Prevent Anyone from Ever Saying “Above the Fold” Again
You’ve probably heard the phrase “it should be above the fold” before. You might have heard it hundreds of times. It usually accompanies other common expressions such as “I think we should be customer-centric”.
This made me wonder: what does “above the fold” actually mean from your customers’ points of view?
The fold on your user’s browser depends on the type of device they’re on (i.e. screen size), which can vary greatly. So what does that distribution look like? Does 90% of your audience have the same screen size and therefore see the same fold?
In order to make my case I took a couple of month’s worth of data from our Google Analytics account. Under “Audience” > “Browser & Os” > Select “Screen Resolution” as the Primary Dimension and then Add “Browser Size” as a secondary dimension. You’ll already start to see the discrepancy between the Screen Size and the actual Browser Window size your visitors use to visit your site.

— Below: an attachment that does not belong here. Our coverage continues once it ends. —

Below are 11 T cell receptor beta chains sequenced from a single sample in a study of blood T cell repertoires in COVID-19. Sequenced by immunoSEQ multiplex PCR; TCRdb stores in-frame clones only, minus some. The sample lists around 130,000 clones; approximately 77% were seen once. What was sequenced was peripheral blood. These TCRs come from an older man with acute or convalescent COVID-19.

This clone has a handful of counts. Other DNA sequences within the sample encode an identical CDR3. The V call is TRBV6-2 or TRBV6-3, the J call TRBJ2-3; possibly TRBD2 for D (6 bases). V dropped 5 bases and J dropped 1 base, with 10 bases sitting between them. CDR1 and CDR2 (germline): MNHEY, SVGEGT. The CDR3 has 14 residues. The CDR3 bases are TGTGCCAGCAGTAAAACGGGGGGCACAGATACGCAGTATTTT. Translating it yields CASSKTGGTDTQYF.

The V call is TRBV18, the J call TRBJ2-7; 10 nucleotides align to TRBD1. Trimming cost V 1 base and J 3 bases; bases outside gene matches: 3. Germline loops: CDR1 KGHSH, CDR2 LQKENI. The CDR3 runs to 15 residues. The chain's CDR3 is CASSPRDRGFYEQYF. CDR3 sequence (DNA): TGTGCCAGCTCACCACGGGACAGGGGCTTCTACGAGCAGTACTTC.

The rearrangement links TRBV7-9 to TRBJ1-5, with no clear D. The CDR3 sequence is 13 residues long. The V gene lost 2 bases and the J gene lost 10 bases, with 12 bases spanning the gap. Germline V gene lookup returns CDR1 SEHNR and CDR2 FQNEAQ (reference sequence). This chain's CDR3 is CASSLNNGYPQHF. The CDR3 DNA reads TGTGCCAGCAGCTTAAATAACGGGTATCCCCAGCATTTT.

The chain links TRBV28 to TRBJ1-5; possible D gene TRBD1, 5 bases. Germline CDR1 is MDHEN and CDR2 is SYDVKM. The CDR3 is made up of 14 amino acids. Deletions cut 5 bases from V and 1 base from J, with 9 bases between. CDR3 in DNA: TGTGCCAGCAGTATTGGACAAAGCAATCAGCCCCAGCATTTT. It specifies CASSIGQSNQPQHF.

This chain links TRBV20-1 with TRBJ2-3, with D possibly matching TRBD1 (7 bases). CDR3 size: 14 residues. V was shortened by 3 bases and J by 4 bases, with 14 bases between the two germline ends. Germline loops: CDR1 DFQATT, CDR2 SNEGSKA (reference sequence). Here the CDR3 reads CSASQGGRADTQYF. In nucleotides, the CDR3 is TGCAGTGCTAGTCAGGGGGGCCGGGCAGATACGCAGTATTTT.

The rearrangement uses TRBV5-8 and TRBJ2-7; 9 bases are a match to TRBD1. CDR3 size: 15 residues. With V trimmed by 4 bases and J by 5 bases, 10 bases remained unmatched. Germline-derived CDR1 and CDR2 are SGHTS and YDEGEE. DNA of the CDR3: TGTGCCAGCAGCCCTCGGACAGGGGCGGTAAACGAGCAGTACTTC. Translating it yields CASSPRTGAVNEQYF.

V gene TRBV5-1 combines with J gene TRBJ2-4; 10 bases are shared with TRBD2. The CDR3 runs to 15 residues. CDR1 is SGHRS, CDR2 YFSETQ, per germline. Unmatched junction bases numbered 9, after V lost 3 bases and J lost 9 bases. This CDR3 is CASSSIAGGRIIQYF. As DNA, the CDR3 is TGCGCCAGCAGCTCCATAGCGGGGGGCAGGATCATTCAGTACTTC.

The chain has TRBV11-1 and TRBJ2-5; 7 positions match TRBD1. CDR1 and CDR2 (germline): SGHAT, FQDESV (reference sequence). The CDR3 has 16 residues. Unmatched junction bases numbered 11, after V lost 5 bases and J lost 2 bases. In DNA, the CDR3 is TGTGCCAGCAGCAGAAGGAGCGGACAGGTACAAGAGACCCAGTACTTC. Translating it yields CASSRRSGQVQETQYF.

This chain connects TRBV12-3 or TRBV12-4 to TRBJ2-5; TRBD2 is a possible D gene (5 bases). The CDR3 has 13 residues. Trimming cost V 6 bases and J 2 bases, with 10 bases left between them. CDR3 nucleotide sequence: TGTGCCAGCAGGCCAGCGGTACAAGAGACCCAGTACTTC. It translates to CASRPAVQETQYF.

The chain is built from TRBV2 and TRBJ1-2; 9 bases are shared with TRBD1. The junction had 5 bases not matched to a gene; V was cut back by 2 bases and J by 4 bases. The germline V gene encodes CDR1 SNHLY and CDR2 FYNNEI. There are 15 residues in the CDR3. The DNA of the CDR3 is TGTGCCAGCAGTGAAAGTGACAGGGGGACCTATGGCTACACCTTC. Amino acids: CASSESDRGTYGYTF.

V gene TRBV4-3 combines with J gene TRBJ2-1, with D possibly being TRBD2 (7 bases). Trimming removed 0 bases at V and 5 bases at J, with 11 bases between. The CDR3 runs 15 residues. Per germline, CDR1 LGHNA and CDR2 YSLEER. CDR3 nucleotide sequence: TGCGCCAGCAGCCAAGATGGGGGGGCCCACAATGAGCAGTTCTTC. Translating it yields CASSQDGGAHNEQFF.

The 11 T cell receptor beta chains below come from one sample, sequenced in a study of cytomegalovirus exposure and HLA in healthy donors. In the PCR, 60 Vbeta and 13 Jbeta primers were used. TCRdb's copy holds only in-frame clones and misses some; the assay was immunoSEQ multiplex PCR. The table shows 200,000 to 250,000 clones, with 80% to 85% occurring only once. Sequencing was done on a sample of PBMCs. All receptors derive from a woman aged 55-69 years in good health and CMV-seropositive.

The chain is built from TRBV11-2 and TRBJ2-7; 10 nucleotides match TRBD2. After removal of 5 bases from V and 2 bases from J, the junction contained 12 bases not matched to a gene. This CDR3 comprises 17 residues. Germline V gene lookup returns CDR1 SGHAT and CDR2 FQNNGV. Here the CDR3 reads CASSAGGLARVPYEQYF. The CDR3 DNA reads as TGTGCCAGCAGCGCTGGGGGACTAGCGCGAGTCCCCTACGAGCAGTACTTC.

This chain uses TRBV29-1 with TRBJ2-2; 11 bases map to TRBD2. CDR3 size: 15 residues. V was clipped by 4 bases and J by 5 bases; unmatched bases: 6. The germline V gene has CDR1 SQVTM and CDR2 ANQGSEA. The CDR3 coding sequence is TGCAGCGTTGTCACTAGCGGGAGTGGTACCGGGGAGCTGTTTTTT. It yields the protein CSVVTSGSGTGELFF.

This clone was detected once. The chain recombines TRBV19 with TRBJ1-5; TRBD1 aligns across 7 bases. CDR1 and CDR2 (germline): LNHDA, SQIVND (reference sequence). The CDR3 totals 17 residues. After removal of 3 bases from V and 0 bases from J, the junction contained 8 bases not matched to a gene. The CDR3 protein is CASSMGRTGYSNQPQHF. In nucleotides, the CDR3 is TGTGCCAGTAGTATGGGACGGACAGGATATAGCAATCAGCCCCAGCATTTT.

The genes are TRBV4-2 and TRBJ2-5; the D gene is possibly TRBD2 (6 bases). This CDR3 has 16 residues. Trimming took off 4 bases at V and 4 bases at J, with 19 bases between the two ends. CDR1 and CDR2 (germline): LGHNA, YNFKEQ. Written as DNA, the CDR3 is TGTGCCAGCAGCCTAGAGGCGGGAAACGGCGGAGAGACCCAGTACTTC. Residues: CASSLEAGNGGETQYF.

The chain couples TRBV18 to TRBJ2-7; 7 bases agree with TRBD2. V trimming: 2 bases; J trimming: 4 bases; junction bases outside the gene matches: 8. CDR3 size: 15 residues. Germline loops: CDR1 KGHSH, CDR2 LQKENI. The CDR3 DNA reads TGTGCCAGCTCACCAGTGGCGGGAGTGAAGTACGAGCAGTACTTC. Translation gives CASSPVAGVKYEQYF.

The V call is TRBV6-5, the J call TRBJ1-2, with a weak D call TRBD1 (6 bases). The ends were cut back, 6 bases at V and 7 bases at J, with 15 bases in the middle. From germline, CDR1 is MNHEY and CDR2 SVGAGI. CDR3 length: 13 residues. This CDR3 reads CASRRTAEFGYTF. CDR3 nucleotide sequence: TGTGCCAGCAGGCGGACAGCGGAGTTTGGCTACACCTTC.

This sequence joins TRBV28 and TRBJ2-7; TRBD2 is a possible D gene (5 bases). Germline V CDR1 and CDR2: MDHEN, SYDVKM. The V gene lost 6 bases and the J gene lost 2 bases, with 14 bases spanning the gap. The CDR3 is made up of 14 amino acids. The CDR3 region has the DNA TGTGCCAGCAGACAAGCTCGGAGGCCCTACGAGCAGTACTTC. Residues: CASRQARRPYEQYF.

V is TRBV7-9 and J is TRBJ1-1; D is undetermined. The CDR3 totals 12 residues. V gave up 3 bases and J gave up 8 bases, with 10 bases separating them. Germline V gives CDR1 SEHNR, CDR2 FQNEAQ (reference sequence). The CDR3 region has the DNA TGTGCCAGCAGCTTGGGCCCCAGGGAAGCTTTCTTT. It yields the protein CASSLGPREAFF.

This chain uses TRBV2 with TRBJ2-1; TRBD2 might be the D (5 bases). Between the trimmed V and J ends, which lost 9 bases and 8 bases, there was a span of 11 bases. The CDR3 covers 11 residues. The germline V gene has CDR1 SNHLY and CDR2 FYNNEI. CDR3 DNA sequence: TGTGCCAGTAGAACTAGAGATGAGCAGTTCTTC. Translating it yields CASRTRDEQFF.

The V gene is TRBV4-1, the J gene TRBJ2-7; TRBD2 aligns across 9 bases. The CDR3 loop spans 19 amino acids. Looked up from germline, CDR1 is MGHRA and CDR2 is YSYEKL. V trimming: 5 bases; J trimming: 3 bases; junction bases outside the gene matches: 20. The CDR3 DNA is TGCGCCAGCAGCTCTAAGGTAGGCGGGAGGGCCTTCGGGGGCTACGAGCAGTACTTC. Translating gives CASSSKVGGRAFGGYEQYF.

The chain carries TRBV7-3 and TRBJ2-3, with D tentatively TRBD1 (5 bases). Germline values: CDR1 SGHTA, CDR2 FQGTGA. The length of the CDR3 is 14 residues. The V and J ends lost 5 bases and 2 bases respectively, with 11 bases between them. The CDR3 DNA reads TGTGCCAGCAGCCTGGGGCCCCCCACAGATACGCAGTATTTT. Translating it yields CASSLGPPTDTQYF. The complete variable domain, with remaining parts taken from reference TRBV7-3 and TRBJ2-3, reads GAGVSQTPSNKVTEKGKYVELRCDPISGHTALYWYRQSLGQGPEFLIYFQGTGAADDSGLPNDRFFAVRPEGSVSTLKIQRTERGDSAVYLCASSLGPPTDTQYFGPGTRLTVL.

Then export as many rows as possible (5,000 by imports) into a Google Sheet and do the following:
- Separate the width and height of the browser size into 2 different columns alongside the number of users or sessions
- Create a pivot table with the width and height as columns and rows respectively
- Generate a heatmap by applying conditional formatting
- Export your heatmap
Here is what “above the fold” looks like from our users’ points of view:
There were 6,534 different browser sizes.
You can see clusters on the heatmap that represent common devices such as iPhones or iPads.
This should end the debate on what “above the fold” means. Naturally, the first thing your customers see on a page is very important. But the risk with being obsessed with what goes above the fold, and competes for your user’s attention, is that it can lead to clarity issues. To find out more, please read our User Attention and Eye-flow Management Blog Post here >